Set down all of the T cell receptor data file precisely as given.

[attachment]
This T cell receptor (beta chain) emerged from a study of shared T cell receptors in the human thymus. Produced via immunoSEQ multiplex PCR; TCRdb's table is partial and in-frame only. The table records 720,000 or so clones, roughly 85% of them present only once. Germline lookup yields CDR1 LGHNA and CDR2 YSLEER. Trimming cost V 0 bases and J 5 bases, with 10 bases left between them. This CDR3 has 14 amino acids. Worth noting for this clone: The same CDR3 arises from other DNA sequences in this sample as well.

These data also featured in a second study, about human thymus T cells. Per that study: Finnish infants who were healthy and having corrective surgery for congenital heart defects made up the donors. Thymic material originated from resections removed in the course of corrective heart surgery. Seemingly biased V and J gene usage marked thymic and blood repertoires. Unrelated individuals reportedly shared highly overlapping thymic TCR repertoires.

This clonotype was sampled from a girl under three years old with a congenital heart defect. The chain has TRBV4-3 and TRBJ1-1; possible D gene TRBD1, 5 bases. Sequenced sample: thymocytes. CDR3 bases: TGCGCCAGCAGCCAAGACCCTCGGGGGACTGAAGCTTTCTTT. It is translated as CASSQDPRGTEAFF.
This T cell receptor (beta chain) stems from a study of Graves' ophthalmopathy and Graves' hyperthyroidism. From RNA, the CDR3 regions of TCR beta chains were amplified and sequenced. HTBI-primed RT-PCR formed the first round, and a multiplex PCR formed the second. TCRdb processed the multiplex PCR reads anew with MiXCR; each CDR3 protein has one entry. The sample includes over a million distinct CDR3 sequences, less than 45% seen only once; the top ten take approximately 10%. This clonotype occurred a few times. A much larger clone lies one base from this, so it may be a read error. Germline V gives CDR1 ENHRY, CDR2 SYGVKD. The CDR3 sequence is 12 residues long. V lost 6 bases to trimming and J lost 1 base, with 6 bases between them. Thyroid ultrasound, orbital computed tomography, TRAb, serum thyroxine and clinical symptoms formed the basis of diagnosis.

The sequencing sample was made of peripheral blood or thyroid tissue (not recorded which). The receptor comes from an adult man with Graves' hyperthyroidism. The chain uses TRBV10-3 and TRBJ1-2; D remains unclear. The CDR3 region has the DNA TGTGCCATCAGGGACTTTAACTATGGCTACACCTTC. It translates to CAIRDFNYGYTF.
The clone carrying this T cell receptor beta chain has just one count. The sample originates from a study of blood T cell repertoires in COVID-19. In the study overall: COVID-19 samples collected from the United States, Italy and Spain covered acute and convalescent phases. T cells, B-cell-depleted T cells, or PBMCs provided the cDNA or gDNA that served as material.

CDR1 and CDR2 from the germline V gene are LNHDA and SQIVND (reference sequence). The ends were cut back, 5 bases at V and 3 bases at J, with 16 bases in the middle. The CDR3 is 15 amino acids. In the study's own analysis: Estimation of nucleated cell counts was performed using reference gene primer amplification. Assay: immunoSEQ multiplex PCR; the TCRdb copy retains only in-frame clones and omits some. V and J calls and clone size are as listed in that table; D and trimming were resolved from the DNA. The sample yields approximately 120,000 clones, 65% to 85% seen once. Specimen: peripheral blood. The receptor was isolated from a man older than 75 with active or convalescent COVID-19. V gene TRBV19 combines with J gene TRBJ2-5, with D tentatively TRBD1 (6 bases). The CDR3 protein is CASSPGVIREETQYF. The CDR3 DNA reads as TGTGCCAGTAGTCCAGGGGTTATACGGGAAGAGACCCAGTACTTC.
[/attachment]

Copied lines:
This T cell receptor (beta chain) emerged from a study of shared T cell receptors in the human thymus. Produced via immunoSEQ multiplex PCR; TCRdb's table is partial and in-frame only. The table records 720,000 or so clones, roughly 85% of them present only once. Germline lookup yields CDR1 LGHNA and CDR2 YSLEER. Trimming cost V 0 bases and J 5 bases, with 10 bases left between them. This CDR3 has 14 amino acids. Worth noting for this clone: The same CDR3 arises from other DNA sequences in this sample as well.

These data also featured in a second study, about human thymus T cells. Per that study: Finnish infants who were healthy and having corrective surgery for congenital heart defects made up the donors. Thymic material originated from resections removed in the course of corrective heart surgery. Seemingly biased V and J gene usage marked thymic and blood repertoires. Unrelated individuals reportedly shared highly overlapping thymic TCR repertoires.

This clonotype was sampled from a girl under three years old with a congenital heart defect. The chain has TRBV4-3 and TRBJ1-1; possible D gene TRBD1, 5 bases. Sequenced sample: thymocytes. CDR3 bases: TGCGCCAGCAGCCAAGACCCTCGGGGGACTGAAGCTTTCTTT. It is translated as CASSQDPRGTEAFF.
This T cell receptor (beta chain) stems from a study of Graves' ophthalmopathy and Graves' hyperthyroidism. From RNA, the CDR3 regions of TCR beta chains were amplified and sequenced. HTBI-primed RT-PCR formed the first round, and a multiplex PCR formed the second. TCRdb processed the multiplex PCR reads anew with MiXCR; each CDR3 protein has one entry. The sample includes over a million distinct CDR3 sequences, less than 45% seen only once; the top ten take approximately 10%. This clonotype occurred a few times. A much larger clone lies one base from this, so it may be a read error. Germline V gives CDR1 ENHRY, CDR2 SYGVKD. The CDR3 sequence is 12 residues long. V lost 6 bases to trimming and J lost 1 base, with 6 bases between them. Thyroid ultrasound, orbital computed tomography, TRAb, serum thyroxine and clinical symptoms formed the basis of diagnosis.

The sequencing sample was made of peripheral blood or thyroid tissue (not recorded which). The receptor comes from an adult man with Graves' hyperthyroidism. The chain uses TRBV10-3 and TRBJ1-2; D remains unclear. The CDR3 region has the DNA TGTGCCATCAGGGACTTTAACTATGGCTACACCTTC. It translates to CAIRDFNYGYTF.
The clone carrying this T cell receptor beta chain has just one count. The sample originates from a study of blood T cell repertoires in COVID-19. In the study overall: COVID-19 samples collected from the United States, Italy and Spain covered acute and convalescent phases. T cells, B-cell-depleted T cells, or PBMCs provided the cDNA or gDNA that served as material.

CDR1 and CDR2 from the germline V gene are LNHDA and SQIVND (reference sequence). The ends were cut back, 5 bases at V and 3 bases at J, with 16 bases in the middle. The CDR3 is 15 amino acids. In the study's own analysis: Estimation of nucleated cell counts was performed using reference gene primer amplification. Assay: immunoSEQ multiplex PCR; the TCRdb copy retains only in-frame clones and omits some. V and J calls and clone size are as listed in that table; D and trimming were resolved from the DNA. The sample yields approximately 120,000 clones, 65% to 85% seen once. Specimen: peripheral blood. The receptor was isolated from a man older than 75 with active or convalescent COVID-19. V gene TRBV19 combines with J gene TRBJ2-5, with D tentatively TRBD1 (6 bases). The CDR3 protein is CASSPGVIREETQYF. The CDR3 DNA reads as TGTGCCAGTAGTCCAGGGGTTATACGGGAAGAGACCCAGTACTTC.